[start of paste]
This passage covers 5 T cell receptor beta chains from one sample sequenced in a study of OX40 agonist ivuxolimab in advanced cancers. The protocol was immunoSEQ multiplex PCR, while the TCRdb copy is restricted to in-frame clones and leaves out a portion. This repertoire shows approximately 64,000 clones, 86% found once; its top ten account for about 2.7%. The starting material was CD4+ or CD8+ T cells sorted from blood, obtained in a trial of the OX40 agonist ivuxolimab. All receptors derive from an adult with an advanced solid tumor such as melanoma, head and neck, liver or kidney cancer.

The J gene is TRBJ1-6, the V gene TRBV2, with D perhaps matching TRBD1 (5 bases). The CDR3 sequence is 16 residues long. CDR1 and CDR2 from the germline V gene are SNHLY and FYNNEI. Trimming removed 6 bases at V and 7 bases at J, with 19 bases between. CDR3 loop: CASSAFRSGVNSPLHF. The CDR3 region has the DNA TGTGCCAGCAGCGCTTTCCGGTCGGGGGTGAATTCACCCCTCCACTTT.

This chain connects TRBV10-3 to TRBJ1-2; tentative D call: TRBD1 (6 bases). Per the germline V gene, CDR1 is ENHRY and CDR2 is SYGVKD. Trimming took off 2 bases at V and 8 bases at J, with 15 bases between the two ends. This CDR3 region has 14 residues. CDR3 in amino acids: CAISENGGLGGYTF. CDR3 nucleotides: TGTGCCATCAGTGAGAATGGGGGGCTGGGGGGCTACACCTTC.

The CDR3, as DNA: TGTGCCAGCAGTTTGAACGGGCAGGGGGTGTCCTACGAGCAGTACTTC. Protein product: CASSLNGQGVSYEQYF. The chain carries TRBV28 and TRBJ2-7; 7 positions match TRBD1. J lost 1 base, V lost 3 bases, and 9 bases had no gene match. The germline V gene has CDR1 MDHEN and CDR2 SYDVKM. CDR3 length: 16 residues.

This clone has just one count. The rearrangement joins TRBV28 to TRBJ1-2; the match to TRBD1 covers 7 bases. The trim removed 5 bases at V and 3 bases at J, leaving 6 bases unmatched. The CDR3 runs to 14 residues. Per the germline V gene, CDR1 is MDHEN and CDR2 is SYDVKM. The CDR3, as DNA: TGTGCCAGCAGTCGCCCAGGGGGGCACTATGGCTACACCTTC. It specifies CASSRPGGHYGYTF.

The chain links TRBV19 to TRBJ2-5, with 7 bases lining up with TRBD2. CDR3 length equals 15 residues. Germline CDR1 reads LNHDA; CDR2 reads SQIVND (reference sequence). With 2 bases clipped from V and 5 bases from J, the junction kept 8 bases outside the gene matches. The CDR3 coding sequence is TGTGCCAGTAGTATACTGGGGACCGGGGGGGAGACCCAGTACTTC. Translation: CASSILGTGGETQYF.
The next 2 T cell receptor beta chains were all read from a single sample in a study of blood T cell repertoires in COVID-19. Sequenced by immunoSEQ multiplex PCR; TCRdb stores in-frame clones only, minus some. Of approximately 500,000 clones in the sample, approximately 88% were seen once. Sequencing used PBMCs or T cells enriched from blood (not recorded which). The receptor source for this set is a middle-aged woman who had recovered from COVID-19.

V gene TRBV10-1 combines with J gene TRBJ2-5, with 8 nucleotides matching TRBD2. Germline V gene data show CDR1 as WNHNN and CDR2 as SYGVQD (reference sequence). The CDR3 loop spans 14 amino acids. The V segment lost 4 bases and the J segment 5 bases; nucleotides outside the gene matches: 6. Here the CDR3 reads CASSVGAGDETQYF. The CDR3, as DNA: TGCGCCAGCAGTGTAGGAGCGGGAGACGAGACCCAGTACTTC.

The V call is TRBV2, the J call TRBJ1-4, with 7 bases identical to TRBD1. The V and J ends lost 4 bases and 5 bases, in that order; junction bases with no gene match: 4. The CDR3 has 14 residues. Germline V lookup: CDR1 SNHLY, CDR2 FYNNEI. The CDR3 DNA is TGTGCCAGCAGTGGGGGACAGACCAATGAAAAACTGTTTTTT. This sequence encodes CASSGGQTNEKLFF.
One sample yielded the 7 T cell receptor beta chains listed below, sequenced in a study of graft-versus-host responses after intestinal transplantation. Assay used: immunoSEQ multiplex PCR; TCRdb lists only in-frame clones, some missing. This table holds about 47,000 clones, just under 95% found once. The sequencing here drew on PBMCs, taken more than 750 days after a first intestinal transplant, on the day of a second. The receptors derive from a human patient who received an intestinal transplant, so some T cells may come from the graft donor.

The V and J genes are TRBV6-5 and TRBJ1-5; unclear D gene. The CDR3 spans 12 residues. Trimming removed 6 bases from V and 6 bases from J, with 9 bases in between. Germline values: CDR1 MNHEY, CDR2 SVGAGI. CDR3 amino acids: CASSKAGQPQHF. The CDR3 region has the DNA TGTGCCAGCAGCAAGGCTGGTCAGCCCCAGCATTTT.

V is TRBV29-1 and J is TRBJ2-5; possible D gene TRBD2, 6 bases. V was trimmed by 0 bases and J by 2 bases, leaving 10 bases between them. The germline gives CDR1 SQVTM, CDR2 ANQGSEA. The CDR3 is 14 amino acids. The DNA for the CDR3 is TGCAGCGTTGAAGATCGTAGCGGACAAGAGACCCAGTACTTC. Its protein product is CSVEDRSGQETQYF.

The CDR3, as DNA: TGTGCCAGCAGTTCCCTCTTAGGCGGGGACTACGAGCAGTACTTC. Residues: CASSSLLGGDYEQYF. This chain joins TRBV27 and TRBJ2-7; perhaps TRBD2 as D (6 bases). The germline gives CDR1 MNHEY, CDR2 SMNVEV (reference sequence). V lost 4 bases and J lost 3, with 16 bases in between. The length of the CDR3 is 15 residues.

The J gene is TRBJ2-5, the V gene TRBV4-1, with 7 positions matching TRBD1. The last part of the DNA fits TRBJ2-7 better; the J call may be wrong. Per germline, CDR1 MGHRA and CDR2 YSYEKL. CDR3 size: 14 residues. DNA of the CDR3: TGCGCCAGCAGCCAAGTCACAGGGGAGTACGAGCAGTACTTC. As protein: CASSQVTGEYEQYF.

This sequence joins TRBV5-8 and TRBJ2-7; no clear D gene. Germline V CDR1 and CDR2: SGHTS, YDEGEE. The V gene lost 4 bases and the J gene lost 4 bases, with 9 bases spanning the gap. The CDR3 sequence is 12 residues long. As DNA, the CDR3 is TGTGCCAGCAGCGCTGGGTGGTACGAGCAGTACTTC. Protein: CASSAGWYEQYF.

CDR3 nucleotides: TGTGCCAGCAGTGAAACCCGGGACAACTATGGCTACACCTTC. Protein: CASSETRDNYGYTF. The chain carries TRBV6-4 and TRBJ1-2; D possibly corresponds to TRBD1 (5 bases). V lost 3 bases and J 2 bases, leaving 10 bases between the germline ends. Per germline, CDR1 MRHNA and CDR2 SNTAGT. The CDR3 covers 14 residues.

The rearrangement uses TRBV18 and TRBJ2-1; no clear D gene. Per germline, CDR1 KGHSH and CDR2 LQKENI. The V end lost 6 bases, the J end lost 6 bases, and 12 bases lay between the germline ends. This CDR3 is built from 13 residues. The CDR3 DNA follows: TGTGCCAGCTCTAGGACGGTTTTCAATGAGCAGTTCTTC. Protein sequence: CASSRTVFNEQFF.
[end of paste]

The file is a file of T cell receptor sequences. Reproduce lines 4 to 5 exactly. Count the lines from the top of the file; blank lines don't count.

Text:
The CDR3, as DNA: TGTGCCAGCAGTTTGAACGGGCAGGGGGTGTCCTACGAGCAGTACTTC. Protein product: CASSLNGQGVSYEQYF. The chain carries TRBV28 and TRBJ2-7; 7 positions match TRBD1. J lost 1 base, V lost 3 bases, and 9 bases had no gene match. The germline V gene has CDR1 MDHEN and CDR2 SYDVKM. CDR3 length: 16 residues.

This clone has just one count. The rearrangement joins TRBV28 to TRBJ1-2; the match to TRBD1 covers 7 bases. The trim removed 5 bases at V and 3 bases at J, leaving 6 bases unmatched. The CDR3 runs to 14 residues. Per the germline V gene, CDR1 is MDHEN and CDR2 is SYDVKM. The CDR3, as DNA: TGTGCCAGCAGTCGCCCAGGGGGGCACTATGGCTACACCTTC. It specifies CASSRPGGHYGYTF.